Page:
Among else, a golden needs to learn how to search for something before bringing it back. There are many situations where the "prey drive" (what causes a dog to get really excited about chasing after a thrown tennis ball) is shut down by a dog who had to go out when directed, use his nose to hunt for a placed item (or something that was thrown without him seeing where it landed), and bring it back successfully.

Related but separate - Scent games to play with a pup to train him to fetch -

Pup is either outside or in his crate (out of sight). You take 4-5 treats and hide them in different spots around a room. You can build a track to each spot (Dragging your feet and touching the treat to the floor.

Bring pup in and turn him loose to "find it".

Each time the pup finds a treat = that's an instant reward and motivation.

You can also play hide and seek games around the house. Have somebody hold the pup or take him outside. You build a track (drag your feet) all the way to your hiding spot. Hide in different spots each time you play this game, because these are smart dogs - they remember where you hid last. You want to train a pup to use his nose and hunt for you.
Thanks for the information. Hide and seek sounds like fun. I do that with my grands. lol ;)

This is the frustration I was trying to express earlier. I'll listen, read, watch videos, and do what I can. I am serious about training. Knowledgeable guidance is difficult at this time. I appreciate your input. It feels like I'm missing a lot of information during formative times. I'll start doing the scent games. I wasn't because I didn't know about scent games and thought you were talking about something for hunting dogs. I'm sure once the local obedience club gets going again, we'll be learning a lot -- especially me.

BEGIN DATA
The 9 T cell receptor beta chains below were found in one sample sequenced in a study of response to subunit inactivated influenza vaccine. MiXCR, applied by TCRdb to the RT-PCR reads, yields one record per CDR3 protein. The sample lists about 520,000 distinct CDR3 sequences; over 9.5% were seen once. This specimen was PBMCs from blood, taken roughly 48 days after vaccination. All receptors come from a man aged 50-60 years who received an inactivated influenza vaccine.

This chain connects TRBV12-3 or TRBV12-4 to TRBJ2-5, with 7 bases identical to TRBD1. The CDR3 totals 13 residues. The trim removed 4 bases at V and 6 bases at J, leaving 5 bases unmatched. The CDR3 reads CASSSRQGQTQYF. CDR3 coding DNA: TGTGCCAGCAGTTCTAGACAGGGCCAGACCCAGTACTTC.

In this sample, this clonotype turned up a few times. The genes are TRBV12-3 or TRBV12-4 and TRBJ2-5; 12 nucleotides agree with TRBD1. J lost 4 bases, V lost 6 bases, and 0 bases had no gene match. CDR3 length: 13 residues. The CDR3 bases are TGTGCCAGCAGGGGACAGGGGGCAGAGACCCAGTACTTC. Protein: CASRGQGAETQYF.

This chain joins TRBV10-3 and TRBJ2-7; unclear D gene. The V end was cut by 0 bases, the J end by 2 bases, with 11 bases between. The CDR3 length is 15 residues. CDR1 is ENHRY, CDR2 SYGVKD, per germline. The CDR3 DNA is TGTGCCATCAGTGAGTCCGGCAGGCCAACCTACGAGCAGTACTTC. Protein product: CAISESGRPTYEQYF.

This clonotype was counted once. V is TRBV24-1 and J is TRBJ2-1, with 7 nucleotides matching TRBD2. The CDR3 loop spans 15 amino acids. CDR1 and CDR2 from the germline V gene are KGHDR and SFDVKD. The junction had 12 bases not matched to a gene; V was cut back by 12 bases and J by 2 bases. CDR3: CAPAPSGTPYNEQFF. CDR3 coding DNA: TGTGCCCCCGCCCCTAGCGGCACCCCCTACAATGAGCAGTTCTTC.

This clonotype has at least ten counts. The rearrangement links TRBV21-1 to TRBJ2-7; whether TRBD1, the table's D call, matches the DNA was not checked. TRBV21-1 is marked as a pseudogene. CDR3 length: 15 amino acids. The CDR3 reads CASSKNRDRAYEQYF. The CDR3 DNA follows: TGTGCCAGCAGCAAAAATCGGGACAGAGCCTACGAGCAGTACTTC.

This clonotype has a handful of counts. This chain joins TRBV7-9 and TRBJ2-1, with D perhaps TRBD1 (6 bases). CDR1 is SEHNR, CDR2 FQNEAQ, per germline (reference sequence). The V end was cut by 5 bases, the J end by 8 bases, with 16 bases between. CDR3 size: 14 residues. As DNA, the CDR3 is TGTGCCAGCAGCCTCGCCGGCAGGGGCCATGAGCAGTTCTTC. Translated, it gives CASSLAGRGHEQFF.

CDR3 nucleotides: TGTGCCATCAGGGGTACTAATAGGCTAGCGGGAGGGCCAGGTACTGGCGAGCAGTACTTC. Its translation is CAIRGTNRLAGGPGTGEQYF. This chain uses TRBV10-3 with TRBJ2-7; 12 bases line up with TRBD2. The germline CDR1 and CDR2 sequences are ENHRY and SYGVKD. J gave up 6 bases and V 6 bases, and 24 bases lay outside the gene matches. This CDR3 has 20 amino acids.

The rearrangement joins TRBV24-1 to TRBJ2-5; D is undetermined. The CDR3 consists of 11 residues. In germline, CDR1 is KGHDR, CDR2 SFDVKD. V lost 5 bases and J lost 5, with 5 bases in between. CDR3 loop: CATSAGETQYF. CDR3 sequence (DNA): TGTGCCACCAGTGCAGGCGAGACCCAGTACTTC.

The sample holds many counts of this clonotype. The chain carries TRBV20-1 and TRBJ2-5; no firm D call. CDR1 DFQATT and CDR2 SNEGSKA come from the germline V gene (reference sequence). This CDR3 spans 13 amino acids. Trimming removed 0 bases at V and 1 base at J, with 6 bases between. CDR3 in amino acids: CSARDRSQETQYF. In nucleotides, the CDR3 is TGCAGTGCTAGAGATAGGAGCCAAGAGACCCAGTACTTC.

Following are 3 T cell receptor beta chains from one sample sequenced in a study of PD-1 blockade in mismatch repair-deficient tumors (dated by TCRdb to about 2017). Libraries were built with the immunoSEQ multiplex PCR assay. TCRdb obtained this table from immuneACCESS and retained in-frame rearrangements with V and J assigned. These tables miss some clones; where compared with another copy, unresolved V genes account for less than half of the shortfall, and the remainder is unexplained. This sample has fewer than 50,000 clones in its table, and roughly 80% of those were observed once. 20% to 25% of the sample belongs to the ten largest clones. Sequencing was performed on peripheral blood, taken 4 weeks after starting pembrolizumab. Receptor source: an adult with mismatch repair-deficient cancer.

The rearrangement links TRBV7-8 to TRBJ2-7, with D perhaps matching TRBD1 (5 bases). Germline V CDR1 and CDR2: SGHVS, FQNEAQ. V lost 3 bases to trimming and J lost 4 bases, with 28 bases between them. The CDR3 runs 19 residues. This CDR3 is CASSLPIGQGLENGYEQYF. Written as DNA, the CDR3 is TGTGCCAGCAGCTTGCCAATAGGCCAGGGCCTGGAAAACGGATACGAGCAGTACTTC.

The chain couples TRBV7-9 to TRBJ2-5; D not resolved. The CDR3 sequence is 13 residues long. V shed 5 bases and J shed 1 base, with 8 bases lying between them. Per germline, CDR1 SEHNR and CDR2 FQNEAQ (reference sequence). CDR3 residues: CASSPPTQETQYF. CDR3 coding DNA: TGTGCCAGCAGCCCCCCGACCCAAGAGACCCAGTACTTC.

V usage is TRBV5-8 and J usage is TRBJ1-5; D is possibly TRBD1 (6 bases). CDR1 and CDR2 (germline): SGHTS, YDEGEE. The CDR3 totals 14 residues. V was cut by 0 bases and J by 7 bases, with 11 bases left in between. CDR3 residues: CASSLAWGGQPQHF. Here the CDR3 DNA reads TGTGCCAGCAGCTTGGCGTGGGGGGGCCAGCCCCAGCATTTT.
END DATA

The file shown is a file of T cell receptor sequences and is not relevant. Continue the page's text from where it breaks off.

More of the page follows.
Anyway, I feel like I've hijacked a thread and my apologies for that.
 

·
Registered
Joined
·
4 Posts
I highly recommend the McCann Dog Training channel on YouTube! We have a golden puppy too & they have really helped us especially, since we're stuck at home right now. Hth :)
 

·
Registered
Joined
·
727 Posts
Yes. My puppy is 17 weeks old and we’ve yet to have a formal class because well, covid-19. But you can bet she’s working every day with me on everything I know from all of my classes I have had with my 21 month old golden. We actually just completed my 17 week old’s novice tricks title tonight! But once class is back in full force....she will be in class!!!
 

·
Registered
Joined
·
95 Posts
I did not read all the responses however, I did read the first and I totally disagree. First understand that when you bring a dog for any training you are the one being taught in actuality. Than you take your new found knowledge and practice it with the dog. I know this works because I have owned six dogs in my life. However I have a golden just a little older than yours. If you practice kindness and have patience she will calm as she gets a little older. If you want to stop the nipping or jumping simply fill a can with small stones. When she jumps or nips shake the can hard and give her a verbal STOP. This should help. Good luck
 

·
Registered
Joined
·
28 Posts
Training, I agree, is for the owner as much as the pup but Iook at it like this....a house with a dog needs to be a happy house and can be only when ALL are happy. We need to be happy knowing our pups are well behaved as much as we enjoy their love they give us and happy when they do not mess up the place too much. They need to be happy being dogs and we need to be happy being humans. Knowing their needs in balance with mine (definately lean towards my needs), especially when a pup means a happy house.
And, keep at the basics. When pup listens to "SIT" command she/he cannot jump when sitting. So, I would keep a lot of time in on the basics, revisit them reguraly. I agree with the mentions of so much support out there on line....I used many techniques and with a lot of success.
I think I may have been lucky with Hudson, my now 8 mo old precious girl. She is so good, listens all the time, comes when I call her.....I do work from home so I do spend a lot of time with her....we live near water in the wonderful Outer Banks of NC so she gets into the sound and fetches for me twice a day.....there are many other dogs in our community and she plays everyday.....so, I know she is happy, then I am happy, too. I get to allow her to spend energy productively outside and I get to, as well.
Good LUCK!!!
 
1 - 20 of 27 Posts
Top